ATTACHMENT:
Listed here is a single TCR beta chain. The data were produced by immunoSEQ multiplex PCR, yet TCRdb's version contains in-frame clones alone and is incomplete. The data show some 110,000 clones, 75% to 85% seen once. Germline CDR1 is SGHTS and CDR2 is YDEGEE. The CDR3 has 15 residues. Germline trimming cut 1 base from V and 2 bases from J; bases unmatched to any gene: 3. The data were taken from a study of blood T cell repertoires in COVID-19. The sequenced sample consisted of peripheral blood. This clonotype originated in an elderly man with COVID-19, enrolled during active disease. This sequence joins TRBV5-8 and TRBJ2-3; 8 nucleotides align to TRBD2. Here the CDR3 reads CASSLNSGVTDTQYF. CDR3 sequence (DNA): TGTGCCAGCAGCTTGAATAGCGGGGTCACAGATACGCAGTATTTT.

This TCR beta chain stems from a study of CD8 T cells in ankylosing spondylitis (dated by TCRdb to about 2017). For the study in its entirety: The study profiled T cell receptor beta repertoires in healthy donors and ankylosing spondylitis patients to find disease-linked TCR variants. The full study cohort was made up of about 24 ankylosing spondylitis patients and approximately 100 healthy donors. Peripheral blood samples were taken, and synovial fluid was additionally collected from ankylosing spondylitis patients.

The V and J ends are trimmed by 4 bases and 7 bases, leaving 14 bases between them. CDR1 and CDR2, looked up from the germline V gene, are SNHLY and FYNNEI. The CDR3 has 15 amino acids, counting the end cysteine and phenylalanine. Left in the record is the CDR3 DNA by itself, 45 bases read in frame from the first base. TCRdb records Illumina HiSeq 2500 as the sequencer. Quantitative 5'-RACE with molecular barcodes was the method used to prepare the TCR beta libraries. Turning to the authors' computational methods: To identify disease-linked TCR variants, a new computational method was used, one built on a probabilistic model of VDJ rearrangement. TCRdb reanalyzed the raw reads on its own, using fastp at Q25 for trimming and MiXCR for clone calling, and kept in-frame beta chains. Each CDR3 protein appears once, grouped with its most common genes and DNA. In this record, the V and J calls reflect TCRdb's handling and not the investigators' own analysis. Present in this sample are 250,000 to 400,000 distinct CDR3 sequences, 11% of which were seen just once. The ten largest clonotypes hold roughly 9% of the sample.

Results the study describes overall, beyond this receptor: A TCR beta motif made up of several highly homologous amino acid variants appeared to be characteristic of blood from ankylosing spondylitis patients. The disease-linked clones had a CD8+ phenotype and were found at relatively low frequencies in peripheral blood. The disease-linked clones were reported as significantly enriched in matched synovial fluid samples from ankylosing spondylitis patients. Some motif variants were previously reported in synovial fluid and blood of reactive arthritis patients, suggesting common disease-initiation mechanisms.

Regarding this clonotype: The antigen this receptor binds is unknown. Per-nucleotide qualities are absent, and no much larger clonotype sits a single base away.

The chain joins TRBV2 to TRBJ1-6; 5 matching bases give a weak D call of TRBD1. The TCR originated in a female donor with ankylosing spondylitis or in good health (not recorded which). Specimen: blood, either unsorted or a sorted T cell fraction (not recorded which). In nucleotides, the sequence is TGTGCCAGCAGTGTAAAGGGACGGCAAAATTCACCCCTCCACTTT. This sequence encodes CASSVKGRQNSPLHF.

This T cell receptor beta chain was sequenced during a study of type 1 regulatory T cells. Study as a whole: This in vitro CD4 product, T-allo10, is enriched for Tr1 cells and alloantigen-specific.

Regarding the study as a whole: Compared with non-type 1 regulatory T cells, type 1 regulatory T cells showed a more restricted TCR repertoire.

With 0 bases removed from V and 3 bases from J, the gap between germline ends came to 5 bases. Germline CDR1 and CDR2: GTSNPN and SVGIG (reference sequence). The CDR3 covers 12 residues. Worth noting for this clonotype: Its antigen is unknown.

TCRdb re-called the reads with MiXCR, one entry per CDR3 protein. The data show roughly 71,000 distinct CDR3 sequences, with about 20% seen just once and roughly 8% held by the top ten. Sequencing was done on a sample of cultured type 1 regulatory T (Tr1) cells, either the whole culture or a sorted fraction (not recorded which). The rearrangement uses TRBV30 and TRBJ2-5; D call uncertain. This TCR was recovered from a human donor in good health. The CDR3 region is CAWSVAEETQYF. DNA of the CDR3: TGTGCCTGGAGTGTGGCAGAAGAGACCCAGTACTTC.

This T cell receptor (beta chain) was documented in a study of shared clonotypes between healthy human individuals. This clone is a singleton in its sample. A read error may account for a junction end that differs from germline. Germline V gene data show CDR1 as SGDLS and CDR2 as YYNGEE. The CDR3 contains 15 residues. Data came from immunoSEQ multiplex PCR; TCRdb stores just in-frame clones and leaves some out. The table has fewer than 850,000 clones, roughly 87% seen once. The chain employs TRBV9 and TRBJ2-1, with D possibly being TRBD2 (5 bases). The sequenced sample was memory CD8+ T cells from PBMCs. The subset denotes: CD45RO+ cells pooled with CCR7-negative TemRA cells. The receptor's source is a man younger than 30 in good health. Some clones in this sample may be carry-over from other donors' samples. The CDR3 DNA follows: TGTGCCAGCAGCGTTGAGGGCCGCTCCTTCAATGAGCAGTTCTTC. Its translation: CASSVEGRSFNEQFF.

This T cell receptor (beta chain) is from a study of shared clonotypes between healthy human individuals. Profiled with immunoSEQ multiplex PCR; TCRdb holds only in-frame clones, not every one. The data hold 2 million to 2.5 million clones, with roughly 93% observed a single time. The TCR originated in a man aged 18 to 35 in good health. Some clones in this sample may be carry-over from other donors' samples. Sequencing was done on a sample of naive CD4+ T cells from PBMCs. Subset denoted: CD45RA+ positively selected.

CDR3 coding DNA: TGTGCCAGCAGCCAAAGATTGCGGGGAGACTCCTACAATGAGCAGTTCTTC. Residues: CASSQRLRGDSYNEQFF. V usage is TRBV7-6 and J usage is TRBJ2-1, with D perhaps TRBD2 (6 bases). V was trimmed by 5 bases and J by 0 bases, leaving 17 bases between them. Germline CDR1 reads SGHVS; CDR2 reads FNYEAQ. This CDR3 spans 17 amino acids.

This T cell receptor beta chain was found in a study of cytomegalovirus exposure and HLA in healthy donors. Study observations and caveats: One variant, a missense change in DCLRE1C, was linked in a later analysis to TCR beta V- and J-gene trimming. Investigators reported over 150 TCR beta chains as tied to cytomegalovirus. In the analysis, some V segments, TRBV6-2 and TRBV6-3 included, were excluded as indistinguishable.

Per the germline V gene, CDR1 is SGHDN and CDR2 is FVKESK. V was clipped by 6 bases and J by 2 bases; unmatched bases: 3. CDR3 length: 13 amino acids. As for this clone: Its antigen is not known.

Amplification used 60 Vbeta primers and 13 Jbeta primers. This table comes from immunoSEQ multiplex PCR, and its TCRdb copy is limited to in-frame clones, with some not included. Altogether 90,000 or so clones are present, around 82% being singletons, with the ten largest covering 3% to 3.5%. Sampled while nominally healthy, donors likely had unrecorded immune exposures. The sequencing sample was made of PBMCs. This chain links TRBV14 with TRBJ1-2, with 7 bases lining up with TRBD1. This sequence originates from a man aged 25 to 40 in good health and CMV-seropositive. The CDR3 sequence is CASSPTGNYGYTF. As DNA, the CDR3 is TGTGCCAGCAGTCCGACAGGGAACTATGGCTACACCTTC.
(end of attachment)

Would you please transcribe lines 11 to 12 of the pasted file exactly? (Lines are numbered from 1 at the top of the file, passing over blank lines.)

This T cell receptor (beta chain) was documented in a study of shared clonotypes between healthy human individuals. This clone is a singleton in its sample. A read error may account for a junction end that differs from germline. Germline V gene data show CDR1 as SGDLS and CDR2 as YYNGEE. The CDR3 contains 15 residues. Data came from immunoSEQ multiplex PCR; TCRdb stores just in-frame clones and leaves some out. The table has fewer than 850,000 clones, roughly 87% seen once. The chain employs TRBV9 and TRBJ2-1, with D possibly being TRBD2 (5 bases). The sequenced sample was memory CD8+ T cells from PBMCs. The subset denotes: CD45RO+ cells pooled with CCR7-negative TemRA cells. The receptor's source is a man younger than 30 in good health. Some clones in this sample may be carry-over from other donors' samples. The CDR3 DNA follows: TGTGCCAGCAGCGTTGAGGGCCGCTCCTTCAATGAGCAGTTCTTC. Its translation: CASSVEGRSFNEQFF.

This T cell receptor (beta chain) is from a study of shared clonotypes between healthy human individuals. Profiled with immunoSEQ multiplex PCR; TCRdb holds only in-frame clones, not every one. The data hold 2 million to 2.5 million clones, with roughly 93% observed a single time. The TCR originated in a man aged 18 to 35 in good health. Some clones in this sample may be carry-over from other donors' samples. Sequencing was done on a sample of naive CD4+ T cells from PBMCs. Subset denoted: CD45RA+ positively selected.